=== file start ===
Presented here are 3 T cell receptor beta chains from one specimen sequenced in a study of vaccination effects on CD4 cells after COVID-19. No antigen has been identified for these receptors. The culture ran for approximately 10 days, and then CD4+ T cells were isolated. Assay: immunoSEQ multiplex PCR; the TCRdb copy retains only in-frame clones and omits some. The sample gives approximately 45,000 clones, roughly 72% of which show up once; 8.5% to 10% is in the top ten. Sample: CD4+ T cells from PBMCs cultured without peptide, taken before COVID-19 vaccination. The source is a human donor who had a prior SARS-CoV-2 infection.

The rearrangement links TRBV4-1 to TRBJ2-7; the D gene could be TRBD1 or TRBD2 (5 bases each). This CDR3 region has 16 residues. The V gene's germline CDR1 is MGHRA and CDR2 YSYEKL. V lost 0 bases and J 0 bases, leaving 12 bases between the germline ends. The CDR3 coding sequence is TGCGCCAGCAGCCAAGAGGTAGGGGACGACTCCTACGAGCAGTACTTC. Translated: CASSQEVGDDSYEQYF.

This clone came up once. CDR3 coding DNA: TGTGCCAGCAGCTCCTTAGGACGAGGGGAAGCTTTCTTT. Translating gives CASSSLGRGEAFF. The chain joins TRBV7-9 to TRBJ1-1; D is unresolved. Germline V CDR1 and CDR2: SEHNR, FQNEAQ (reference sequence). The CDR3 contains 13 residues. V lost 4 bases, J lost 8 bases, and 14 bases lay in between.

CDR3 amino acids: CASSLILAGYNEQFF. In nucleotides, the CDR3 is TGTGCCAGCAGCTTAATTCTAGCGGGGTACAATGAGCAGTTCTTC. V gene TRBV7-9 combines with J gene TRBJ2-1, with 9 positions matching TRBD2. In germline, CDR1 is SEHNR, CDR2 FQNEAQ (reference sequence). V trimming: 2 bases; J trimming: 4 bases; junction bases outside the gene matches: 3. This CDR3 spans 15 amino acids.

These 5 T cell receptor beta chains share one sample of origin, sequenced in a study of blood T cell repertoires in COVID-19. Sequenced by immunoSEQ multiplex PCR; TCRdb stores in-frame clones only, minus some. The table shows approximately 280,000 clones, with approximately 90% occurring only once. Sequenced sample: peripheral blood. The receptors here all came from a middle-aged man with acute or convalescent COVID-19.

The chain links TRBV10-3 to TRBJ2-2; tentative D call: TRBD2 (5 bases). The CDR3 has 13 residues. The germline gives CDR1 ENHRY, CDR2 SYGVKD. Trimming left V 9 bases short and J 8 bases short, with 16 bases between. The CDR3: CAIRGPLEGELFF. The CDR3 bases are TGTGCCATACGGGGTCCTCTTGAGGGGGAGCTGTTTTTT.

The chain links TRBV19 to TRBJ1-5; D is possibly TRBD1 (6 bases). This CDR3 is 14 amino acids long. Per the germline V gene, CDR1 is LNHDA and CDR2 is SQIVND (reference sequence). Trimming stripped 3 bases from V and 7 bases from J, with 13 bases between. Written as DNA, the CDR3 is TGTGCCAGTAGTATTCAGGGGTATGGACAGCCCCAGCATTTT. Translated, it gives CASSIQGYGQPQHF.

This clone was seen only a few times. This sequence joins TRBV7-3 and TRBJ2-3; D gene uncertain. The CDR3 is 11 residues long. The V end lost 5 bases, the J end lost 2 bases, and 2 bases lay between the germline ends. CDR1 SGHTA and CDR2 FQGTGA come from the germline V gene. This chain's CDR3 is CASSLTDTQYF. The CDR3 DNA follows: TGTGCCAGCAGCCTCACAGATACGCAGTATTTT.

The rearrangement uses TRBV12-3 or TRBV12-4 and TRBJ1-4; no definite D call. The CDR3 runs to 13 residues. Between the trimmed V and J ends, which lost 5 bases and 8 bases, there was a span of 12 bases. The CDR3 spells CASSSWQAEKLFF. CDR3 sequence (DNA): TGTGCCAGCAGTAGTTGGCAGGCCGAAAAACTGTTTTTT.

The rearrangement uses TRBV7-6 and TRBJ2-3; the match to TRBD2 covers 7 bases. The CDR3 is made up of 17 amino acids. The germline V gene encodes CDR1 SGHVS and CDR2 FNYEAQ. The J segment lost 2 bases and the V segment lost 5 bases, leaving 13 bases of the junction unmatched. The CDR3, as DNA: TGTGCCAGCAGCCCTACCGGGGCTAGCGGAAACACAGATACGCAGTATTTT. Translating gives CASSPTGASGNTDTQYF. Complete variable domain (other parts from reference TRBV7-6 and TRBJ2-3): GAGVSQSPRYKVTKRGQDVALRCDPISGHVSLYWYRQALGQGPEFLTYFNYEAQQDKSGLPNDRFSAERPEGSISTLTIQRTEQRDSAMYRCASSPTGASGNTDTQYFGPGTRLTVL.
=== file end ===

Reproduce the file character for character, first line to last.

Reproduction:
Presented here are 3 T cell receptor beta chains from one specimen sequenced in a study of vaccination effects on CD4 cells after COVID-19. No antigen has been identified for these receptors. The culture ran for approximately 10 days, and then CD4+ T cells were isolated. Assay: immunoSEQ multiplex PCR; the TCRdb copy retains only in-frame clones and omits some. The sample gives approximately 45,000 clones, roughly 72% of which show up once; 8.5% to 10% is in the top ten. Sample: CD4+ T cells from PBMCs cultured without peptide, taken before COVID-19 vaccination. The source is a human donor who had a prior SARS-CoV-2 infection.

The rearrangement links TRBV4-1 to TRBJ2-7; the D gene could be TRBD1 or TRBD2 (5 bases each). This CDR3 region has 16 residues. The V gene's germline CDR1 is MGHRA and CDR2 YSYEKL. V lost 0 bases and J 0 bases, leaving 12 bases between the germline ends. The CDR3 coding sequence is TGCGCCAGCAGCCAAGAGGTAGGGGACGACTCCTACGAGCAGTACTTC. Translated: CASSQEVGDDSYEQYF.

This clone came up once. CDR3 coding DNA: TGTGCCAGCAGCTCCTTAGGACGAGGGGAAGCTTTCTTT. Translating gives CASSSLGRGEAFF. The chain joins TRBV7-9 to TRBJ1-1; D is unresolved. Germline V CDR1 and CDR2: SEHNR, FQNEAQ (reference sequence). The CDR3 contains 13 residues. V lost 4 bases, J lost 8 bases, and 14 bases lay in between.

CDR3 amino acids: CASSLILAGYNEQFF. In nucleotides, the CDR3 is TGTGCCAGCAGCTTAATTCTAGCGGGGTACAATGAGCAGTTCTTC. V gene TRBV7-9 combines with J gene TRBJ2-1, with 9 positions matching TRBD2. In germline, CDR1 is SEHNR, CDR2 FQNEAQ (reference sequence). V trimming: 2 bases; J trimming: 4 bases; junction bases outside the gene matches: 3. This CDR3 spans 15 amino acids.

These 5 T cell receptor beta chains share one sample of origin, sequenced in a study of blood T cell repertoires in COVID-19. Sequenced by immunoSEQ multiplex PCR; TCRdb stores in-frame clones only, minus some. The table shows approximately 280,000 clones, with approximately 90% occurring only once. Sequenced sample: peripheral blood. The receptors here all came from a middle-aged man with acute or convalescent COVID-19.

The chain links TRBV10-3 to TRBJ2-2; tentative D call: TRBD2 (5 bases). The CDR3 has 13 residues. The germline gives CDR1 ENHRY, CDR2 SYGVKD. Trimming left V 9 bases short and J 8 bases short, with 16 bases between. The CDR3: CAIRGPLEGELFF. The CDR3 bases are TGTGCCATACGGGGTCCTCTTGAGGGGGAGCTGTTTTTT.

The chain links TRBV19 to TRBJ1-5; D is possibly TRBD1 (6 bases). This CDR3 is 14 amino acids long. Per the germline V gene, CDR1 is LNHDA and CDR2 is SQIVND (reference sequence). Trimming stripped 3 bases from V and 7 bases from J, with 13 bases between. Written as DNA, the CDR3 is TGTGCCAGTAGTATTCAGGGGTATGGACAGCCCCAGCATTTT. Translated, it gives CASSIQGYGQPQHF.

This clone was seen only a few times. This sequence joins TRBV7-3 and TRBJ2-3; D gene uncertain. The CDR3 is 11 residues long. The V end lost 5 bases, the J end lost 2 bases, and 2 bases lay between the germline ends. CDR1 SGHTA and CDR2 FQGTGA come from the germline V gene. This chain's CDR3 is CASSLTDTQYF. The CDR3 DNA follows: TGTGCCAGCAGCCTCACAGATACGCAGTATTTT.

The rearrangement uses TRBV12-3 or TRBV12-4 and TRBJ1-4; no definite D call. The CDR3 runs to 13 residues. Between the trimmed V and J ends, which lost 5 bases and 8 bases, there was a span of 12 bases. The CDR3 spells CASSSWQAEKLFF. CDR3 sequence (DNA): TGTGCCAGCAGTAGTTGGCAGGCCGAAAAACTGTTTTTT.

The rearrangement uses TRBV7-6 and TRBJ2-3; the match to TRBD2 covers 7 bases. The CDR3 is made up of 17 amino acids. The germline V gene encodes CDR1 SGHVS and CDR2 FNYEAQ. The J segment lost 2 bases and the V segment lost 5 bases, leaving 13 bases of the junction unmatched. The CDR3, as DNA: TGTGCCAGCAGCCCTACCGGGGCTAGCGGAAACACAGATACGCAGTATTTT. Translating gives CASSPTGASGNTDTQYF. Complete variable domain (other parts from reference TRBV7-6 and TRBJ2-3): GAGVSQSPRYKVTKRGQDVALRCDPISGHVSLYWYRQALGQGPEFLTYFNYEAQQDKSGLPNDRFSAERPEGSISTLTIQRTEQRDSAMYRCASSPTGASGNTDTQYFGPGTRLTVL.